New Mexico Nonprofit Leaders Talk Solidarity in COVID Times

Dec
14
2020

Written by Leah Steimel (New Mexico Coordinator)

Leaders of ten New Mexico service nonprofits gathered in mid-November 2020, virtually, to share their insights and challenges with building alliances and gaining momentum toward social justice for the communities they serve. This group of leaders has been meeting together through the Common Good Action Project (CGAP) over many months, and most of them know each other through the collaborative service efforts of their organizations.  But though they have met around numerous conference tables in the past, those conversations were usually about how to meet the needs of their communities, how to best use scarce resources, and how to spotlight an issue or change a bad policy — all important and urgent topics, no doubt, consuming their time and energy. 

With the CGAP gatherings, we are holding space for these leaders to reimagine how they engage in their work, empower the people they serve, build relationships and trust, and learn from each other. The COVID-19 pandemic has made gathering in person impossible, but the need for connection and support continues to be a high priority for our work.

For the November 2020 CGAP session, Deepa Iyer, Director of Movement Building at BMP, was the invited guest and presented her work on transformative solidarity practice, SolidarityIs. Solidarity, says Deepa, is a verb, a practice, and a strategy. And the nonprofit leaders were enthusiastic to talk with each other about it.

CC BY-SA 4.0 Attribution: Building Movement Project | SolidarityIs

Centering is a key principle of solidarity, and it prompted one leader to describe how this resonated with her. She shared that her organization saw rapid growth and receptiveness to their member-based services, but when people started to easily come to them, she and her colleagues realized that the communities they most wanted and intended to reach were getting farther away. Centering on the mission and true intentions of the organization helped them course correct.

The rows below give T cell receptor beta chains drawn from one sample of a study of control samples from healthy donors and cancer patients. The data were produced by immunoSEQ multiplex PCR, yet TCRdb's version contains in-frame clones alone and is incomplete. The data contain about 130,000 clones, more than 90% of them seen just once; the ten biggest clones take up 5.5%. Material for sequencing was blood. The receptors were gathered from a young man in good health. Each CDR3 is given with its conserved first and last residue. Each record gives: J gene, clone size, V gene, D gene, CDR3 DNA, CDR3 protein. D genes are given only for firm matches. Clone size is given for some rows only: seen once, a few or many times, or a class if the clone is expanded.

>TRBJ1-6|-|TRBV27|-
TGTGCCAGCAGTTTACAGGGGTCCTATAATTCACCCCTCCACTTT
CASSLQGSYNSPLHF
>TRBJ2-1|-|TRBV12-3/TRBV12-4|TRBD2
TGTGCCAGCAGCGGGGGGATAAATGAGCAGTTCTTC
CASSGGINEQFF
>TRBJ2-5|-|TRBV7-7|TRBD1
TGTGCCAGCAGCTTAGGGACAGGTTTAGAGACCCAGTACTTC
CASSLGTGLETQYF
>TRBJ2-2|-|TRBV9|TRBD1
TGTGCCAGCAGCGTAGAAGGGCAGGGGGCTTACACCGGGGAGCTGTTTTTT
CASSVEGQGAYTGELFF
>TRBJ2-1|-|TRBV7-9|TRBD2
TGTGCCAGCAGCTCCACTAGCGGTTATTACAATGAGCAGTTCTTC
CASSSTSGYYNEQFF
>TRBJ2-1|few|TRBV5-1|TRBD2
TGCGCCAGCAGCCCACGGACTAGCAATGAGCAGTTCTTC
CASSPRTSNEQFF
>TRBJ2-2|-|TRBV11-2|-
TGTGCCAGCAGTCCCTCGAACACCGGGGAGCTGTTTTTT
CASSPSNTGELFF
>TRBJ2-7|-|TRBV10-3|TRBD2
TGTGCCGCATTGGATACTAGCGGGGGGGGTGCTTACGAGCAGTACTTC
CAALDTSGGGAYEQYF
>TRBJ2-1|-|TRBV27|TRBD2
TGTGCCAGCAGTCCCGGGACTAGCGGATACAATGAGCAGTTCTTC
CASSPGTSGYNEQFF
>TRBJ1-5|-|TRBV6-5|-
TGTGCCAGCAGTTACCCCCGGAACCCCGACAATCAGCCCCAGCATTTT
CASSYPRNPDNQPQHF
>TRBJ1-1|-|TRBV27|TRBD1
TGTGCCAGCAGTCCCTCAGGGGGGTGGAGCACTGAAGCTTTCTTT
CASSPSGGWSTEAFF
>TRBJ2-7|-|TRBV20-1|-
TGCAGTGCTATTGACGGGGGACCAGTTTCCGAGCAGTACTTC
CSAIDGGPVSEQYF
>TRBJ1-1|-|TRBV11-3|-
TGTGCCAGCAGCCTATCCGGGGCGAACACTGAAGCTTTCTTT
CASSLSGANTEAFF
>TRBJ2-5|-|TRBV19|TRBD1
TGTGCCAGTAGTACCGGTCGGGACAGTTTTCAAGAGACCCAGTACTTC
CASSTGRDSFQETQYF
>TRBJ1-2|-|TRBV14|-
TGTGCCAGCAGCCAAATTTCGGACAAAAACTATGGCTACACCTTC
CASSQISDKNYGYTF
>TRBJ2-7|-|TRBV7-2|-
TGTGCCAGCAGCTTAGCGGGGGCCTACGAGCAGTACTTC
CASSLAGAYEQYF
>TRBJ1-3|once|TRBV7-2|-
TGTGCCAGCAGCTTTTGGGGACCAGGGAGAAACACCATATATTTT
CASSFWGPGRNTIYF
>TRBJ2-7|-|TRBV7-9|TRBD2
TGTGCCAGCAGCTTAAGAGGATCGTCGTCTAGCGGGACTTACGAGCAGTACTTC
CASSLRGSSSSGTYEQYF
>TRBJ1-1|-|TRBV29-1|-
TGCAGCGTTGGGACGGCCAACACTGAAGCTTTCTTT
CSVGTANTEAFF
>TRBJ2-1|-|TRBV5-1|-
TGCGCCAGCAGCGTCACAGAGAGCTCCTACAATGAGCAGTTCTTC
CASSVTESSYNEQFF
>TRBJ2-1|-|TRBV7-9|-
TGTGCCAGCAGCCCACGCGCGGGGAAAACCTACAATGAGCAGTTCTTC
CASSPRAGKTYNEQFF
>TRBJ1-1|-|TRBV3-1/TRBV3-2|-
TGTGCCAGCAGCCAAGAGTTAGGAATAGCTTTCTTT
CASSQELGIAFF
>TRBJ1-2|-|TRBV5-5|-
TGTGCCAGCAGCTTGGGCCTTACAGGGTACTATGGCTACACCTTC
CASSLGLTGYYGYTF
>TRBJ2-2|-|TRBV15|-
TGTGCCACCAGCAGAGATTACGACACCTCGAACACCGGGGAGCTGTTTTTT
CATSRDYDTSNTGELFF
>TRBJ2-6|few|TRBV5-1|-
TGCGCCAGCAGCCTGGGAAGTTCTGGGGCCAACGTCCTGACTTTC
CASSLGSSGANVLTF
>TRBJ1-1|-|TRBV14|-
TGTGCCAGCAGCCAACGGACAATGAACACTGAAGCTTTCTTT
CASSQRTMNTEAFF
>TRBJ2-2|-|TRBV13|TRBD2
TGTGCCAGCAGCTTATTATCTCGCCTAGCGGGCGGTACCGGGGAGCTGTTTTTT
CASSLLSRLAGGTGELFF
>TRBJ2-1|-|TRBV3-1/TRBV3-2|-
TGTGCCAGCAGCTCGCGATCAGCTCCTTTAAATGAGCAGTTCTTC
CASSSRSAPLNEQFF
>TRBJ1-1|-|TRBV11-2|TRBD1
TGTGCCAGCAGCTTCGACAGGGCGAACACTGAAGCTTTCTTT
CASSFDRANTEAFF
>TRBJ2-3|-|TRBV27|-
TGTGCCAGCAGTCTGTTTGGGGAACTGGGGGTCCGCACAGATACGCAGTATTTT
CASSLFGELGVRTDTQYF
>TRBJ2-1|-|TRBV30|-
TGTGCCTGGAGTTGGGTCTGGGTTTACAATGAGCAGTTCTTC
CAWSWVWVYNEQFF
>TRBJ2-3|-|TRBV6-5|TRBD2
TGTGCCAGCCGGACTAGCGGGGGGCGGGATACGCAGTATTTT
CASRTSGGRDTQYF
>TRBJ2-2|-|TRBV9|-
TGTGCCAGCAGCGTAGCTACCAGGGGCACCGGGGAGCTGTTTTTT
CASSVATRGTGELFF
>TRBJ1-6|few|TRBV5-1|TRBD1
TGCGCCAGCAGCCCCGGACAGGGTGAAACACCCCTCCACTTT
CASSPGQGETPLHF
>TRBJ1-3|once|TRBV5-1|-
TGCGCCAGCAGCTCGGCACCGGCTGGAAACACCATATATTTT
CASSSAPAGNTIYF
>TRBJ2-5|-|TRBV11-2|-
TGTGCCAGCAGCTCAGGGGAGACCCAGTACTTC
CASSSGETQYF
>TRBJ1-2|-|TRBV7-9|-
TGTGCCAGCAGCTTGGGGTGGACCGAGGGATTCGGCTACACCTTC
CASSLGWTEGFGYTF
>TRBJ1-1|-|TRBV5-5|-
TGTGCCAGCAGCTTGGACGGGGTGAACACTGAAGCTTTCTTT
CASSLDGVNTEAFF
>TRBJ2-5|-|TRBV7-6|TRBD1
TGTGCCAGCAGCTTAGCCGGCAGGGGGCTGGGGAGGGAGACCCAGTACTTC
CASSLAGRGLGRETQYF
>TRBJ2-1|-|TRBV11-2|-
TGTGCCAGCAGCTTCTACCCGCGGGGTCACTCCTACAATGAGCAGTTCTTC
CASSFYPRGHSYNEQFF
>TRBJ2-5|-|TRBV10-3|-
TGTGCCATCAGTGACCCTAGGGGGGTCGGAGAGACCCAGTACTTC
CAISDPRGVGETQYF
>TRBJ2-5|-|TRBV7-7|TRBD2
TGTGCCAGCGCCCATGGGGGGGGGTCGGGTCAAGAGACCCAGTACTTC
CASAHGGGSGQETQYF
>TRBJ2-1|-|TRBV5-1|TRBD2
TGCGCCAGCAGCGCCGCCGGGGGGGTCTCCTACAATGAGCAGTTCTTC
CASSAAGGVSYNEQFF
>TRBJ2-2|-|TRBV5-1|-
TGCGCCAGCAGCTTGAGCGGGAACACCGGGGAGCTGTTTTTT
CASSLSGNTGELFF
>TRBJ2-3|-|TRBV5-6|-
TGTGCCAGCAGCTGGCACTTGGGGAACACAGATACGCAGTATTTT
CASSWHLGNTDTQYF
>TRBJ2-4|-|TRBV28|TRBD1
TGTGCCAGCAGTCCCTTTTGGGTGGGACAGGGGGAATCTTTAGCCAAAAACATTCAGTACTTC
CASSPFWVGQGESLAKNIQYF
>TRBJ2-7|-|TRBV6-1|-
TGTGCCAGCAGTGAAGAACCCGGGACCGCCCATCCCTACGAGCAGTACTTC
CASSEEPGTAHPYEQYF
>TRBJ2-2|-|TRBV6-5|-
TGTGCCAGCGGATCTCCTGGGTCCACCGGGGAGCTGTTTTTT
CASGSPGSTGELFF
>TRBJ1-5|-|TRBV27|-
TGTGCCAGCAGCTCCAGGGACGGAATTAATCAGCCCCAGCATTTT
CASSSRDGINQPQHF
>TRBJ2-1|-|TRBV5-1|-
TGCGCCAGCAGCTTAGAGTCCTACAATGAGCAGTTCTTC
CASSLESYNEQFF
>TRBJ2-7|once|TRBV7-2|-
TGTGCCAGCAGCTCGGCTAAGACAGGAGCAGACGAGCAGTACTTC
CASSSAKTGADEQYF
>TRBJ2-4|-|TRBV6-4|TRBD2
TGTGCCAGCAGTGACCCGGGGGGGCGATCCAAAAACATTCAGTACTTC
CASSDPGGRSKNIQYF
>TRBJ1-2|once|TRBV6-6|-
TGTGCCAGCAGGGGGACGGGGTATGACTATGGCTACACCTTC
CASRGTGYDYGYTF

Practicing internally what you fight for in the community is a centering practice for service nonprofits. More than one leader shared how difficult it is to dedicate resources in the organization for staff benefits and staff care.  “It feels self-serving, but it also feels like a solidarity statement for my team.” This has been particularly important with the impact of COVID, and the added stressors to staff and community.

The principles of Commonalities and Connections generated lots of conversation among the group members. Finding similarities and making connections by understanding histories of oppression among different groups is critical to solidarity practice, but we should be mindful about not  flattening or equalizing their unique experiences. The CGAP leaders talked about the concern of making assumptions that shared values exist among community partners. The “why” injustice is happening is commonly misunderstood, and strategies and decisions often reflect that. One leader felt like this impacts effective action, and that “making time to step back and center with the community to really understand the ‘why,’ and to prioritize the space to make that happen is important.” Another leader spoke about how her organization is bringing staff together more often, trying to not assume they all have shared goals. Conversations among staff about systemic racism and how it shows up as they do their work have been helpful to gain a deeper understanding of each other and their constituents.

For service providers, the capacity to meet needs in the community is a constant struggle, even more so during the pandemic. But making every effort to step back and make time for the conversations described here, within their organizations, with their constituents, and across organizations is the hard work that New Mexico service nonprofits are engaging in to push for social change.

A final principle of solidarity, Co-Conspirators, speaks to the fact that we need to take risks and use our privilege and power to work toward change because a better future, one that ameliorates the inequities and recognizes the trauma of affected communities, is something that we all have a stake in after all. There are many ways to interpret the term, but one leader in the group embraced it wholeheartedly: “We are always looking for ways to be a co-conspirator!”

The CGAP leaders will meet quarterly in 2021 to continue the conversation.

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